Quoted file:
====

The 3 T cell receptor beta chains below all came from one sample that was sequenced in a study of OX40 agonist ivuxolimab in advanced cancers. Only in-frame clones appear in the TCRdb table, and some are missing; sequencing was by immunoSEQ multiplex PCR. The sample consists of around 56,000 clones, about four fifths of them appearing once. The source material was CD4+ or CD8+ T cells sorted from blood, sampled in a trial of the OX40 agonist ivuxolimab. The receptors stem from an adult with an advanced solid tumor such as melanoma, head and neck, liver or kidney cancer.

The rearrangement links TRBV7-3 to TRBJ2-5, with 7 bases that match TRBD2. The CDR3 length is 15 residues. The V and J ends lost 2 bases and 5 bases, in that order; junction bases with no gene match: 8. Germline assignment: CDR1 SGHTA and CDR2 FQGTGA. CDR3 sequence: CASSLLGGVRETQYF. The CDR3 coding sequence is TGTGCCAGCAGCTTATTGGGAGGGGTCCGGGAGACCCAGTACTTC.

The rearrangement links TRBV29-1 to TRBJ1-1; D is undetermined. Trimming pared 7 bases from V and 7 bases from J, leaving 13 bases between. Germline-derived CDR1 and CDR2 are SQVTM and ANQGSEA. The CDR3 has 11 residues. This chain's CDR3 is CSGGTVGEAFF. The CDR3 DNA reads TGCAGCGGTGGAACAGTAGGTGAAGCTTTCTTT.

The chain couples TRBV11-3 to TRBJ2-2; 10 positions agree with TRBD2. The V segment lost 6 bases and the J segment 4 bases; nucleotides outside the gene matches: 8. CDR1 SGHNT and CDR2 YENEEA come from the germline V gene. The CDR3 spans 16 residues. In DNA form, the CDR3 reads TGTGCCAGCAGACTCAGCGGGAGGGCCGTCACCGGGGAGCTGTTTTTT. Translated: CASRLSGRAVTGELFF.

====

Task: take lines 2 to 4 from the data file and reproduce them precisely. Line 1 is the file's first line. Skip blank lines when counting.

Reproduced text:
The rearrangement links TRBV7-3 to TRBJ2-5, with 7 bases that match TRBD2. The CDR3 length is 15 residues. The V and J ends lost 2 bases and 5 bases, in that order; junction bases with no gene match: 8. Germline assignment: CDR1 SGHTA and CDR2 FQGTGA. CDR3 sequence: CASSLLGGVRETQYF. The CDR3 coding sequence is TGTGCCAGCAGCTTATTGGGAGGGGTCCGGGAGACCCAGTACTTC.

The rearrangement links TRBV29-1 to TRBJ1-1; D is undetermined. Trimming pared 7 bases from V and 7 bases from J, leaving 13 bases between. Germline-derived CDR1 and CDR2 are SQVTM and ANQGSEA. The CDR3 has 11 residues. This chain's CDR3 is CSGGTVGEAFF. The CDR3 DNA reads TGCAGCGGTGGAACAGTAGGTGAAGCTTTCTTT.

The chain couples TRBV11-3 to TRBJ2-2; 10 positions agree with TRBD2. The V segment lost 6 bases and the J segment 4 bases; nucleotides outside the gene matches: 8. CDR1 SGHNT and CDR2 YENEEA come from the germline V gene. The CDR3 spans 16 residues. In DNA form, the CDR3 reads TGTGCCAGCAGACTCAGCGGGAGGGCCGTCACCGGGGAGCTGTTTTTT. Translated: CASRLSGRAVTGELFF.